$19,616 — that’s the average cost nationwide of an employer-provided family health plan in 2018 according to recent employer study conducted by the nonprofit Kaiser Family Foundation and reported in today’s Wall Street Journal. It’s pretty staggering to think about the fact that $19,616 is only the average and that there are more than a few folks across the country paying a lot more than the average.
The dirty little secret that’s fast becoming less of a secret is that hospitals charge health plans anywhere from 2 to 5 times more for hospital services than they charge Medicare.
Per the WSJ article, a “major driver of employer premium growth over the years has been the prices that insurers and employers pay for health care”.
For several years now, and possibly even more so today, the increasing prices for hospital-related services and hospital stays have been the major cost driver of insurance premiums for private insurance coverage. The prime drivers for the hospital price hikes include hospital pricing for emergency-room visits, surgical hospital admissions and administered drugs.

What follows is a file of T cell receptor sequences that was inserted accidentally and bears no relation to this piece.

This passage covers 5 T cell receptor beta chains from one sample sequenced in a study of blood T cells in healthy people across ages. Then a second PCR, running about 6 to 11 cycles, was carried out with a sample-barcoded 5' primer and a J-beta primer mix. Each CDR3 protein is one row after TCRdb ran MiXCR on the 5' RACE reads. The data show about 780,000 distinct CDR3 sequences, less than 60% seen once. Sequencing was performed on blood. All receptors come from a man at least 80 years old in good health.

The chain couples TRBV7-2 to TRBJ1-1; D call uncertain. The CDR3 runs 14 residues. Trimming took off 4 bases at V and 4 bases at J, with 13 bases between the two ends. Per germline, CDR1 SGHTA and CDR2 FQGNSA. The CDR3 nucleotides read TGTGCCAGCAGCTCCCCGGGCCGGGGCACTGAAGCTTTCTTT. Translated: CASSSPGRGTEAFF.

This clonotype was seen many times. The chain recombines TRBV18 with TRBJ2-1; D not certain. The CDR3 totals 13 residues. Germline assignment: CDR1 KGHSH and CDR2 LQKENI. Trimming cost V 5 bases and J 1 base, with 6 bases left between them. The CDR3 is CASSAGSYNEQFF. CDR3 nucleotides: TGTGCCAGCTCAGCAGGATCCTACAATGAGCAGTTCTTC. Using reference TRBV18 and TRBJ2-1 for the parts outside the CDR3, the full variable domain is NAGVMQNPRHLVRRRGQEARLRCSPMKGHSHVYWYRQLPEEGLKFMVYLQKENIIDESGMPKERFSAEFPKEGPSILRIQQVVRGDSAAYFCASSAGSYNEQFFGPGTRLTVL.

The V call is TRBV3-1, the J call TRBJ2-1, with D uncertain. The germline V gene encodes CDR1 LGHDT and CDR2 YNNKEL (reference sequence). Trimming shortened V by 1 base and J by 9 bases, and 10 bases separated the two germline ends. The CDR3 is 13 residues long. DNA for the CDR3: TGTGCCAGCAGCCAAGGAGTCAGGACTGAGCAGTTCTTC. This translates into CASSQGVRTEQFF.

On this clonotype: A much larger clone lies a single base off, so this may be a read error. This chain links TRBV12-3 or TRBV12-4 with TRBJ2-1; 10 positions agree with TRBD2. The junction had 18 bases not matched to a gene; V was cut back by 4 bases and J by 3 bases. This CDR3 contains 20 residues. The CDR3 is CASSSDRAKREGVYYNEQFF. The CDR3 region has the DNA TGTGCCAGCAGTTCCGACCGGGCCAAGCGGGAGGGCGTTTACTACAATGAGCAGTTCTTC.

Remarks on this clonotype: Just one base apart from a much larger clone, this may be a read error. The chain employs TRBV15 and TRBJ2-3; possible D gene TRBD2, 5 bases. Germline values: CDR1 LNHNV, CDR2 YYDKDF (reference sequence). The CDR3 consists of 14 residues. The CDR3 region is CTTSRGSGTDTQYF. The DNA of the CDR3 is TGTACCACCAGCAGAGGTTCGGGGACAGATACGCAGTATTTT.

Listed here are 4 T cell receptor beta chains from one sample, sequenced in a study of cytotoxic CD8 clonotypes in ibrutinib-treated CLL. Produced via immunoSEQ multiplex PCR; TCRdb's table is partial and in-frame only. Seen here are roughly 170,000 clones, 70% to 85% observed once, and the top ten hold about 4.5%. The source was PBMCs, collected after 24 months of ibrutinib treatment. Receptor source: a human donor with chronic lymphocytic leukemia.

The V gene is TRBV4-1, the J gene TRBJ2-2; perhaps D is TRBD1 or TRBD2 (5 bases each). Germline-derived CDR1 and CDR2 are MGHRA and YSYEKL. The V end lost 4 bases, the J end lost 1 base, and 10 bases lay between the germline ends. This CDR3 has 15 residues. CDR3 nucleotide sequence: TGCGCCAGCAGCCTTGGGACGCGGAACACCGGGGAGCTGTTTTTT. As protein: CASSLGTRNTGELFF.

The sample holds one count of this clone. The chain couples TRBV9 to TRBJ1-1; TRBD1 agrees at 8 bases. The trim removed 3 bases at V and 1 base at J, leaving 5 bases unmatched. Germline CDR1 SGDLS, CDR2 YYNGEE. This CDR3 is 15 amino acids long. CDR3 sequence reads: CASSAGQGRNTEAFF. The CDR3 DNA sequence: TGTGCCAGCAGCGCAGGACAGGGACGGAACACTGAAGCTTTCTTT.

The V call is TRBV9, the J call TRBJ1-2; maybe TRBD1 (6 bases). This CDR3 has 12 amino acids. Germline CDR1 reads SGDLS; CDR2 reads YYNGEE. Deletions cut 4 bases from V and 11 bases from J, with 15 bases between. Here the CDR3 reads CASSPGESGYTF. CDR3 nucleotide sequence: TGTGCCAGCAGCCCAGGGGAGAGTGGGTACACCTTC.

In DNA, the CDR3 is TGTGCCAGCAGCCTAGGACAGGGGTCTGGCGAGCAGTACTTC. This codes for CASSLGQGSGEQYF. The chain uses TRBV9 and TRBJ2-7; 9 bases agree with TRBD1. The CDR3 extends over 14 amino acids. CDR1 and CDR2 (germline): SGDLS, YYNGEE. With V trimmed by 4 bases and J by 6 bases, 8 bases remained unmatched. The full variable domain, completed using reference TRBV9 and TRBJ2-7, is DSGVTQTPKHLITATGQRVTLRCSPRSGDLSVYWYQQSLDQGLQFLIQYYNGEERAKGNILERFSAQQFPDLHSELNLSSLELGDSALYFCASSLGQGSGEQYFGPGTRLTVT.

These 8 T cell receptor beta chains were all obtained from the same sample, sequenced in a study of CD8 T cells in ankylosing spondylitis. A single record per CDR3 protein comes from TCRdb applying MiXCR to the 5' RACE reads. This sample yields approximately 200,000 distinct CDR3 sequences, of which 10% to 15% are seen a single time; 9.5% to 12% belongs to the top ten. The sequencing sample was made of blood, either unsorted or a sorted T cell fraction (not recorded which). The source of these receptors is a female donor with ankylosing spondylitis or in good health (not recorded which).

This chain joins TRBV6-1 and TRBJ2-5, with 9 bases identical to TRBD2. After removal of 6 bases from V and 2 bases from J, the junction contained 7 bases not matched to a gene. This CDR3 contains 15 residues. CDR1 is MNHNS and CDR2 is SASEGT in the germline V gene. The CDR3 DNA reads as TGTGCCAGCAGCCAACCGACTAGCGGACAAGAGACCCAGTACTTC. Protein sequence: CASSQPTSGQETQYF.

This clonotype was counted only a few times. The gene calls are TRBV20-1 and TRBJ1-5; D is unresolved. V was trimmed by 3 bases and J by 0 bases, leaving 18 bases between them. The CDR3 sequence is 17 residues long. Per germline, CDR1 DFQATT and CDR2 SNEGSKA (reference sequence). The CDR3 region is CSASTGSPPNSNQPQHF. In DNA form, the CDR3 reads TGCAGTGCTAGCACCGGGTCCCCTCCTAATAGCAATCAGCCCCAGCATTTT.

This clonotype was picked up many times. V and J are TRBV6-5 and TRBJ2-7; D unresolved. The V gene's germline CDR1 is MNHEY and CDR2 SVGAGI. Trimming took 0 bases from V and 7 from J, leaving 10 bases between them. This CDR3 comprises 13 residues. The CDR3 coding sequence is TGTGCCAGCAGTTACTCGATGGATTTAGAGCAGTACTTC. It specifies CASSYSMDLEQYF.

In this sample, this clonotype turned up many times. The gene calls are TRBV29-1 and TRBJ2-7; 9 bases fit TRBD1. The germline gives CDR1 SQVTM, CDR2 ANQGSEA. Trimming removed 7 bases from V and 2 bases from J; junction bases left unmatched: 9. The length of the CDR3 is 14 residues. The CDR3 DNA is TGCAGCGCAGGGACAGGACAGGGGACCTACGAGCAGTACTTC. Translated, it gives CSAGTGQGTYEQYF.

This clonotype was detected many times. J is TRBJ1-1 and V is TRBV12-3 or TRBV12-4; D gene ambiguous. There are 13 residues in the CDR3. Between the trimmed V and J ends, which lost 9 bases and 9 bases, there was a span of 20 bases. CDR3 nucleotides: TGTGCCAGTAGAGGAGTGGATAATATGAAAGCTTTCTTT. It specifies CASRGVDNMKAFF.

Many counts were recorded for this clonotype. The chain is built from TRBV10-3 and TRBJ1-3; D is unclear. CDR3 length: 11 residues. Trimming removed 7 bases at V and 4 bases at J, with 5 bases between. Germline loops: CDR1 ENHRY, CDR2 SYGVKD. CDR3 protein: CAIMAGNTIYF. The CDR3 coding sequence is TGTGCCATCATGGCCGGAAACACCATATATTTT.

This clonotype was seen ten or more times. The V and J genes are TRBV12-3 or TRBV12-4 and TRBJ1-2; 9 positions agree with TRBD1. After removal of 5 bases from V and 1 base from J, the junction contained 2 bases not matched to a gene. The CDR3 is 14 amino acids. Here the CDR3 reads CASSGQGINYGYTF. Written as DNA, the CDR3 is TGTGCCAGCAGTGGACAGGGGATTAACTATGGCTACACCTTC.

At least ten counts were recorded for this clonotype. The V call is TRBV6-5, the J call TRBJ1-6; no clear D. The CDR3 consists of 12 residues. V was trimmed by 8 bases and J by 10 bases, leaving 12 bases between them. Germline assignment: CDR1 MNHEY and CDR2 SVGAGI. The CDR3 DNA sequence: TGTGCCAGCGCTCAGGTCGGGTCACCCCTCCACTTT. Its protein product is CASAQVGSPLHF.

Hospital pricing is especially crazy. This is particularly true as it relates to the health plans that employers provide to the approximately 150+ million Americans that rely on employer-sponsored health plan coverage. The dirty little secret that’s fast becoming less of a secret is that hospitals charge health plans anywhere from 2 to 5 times more for hospital services than they charge Medicare.
We’ll be reporting more about this conundrum that is hospital pricing and what’s being done to combat or rein in the crazy pricing in upcoming posts.
Drug Coupons Explained
We encourage and help anyone we can to obtain a coupon for their prescriptions.. We know, however, that there are emerging issues with them.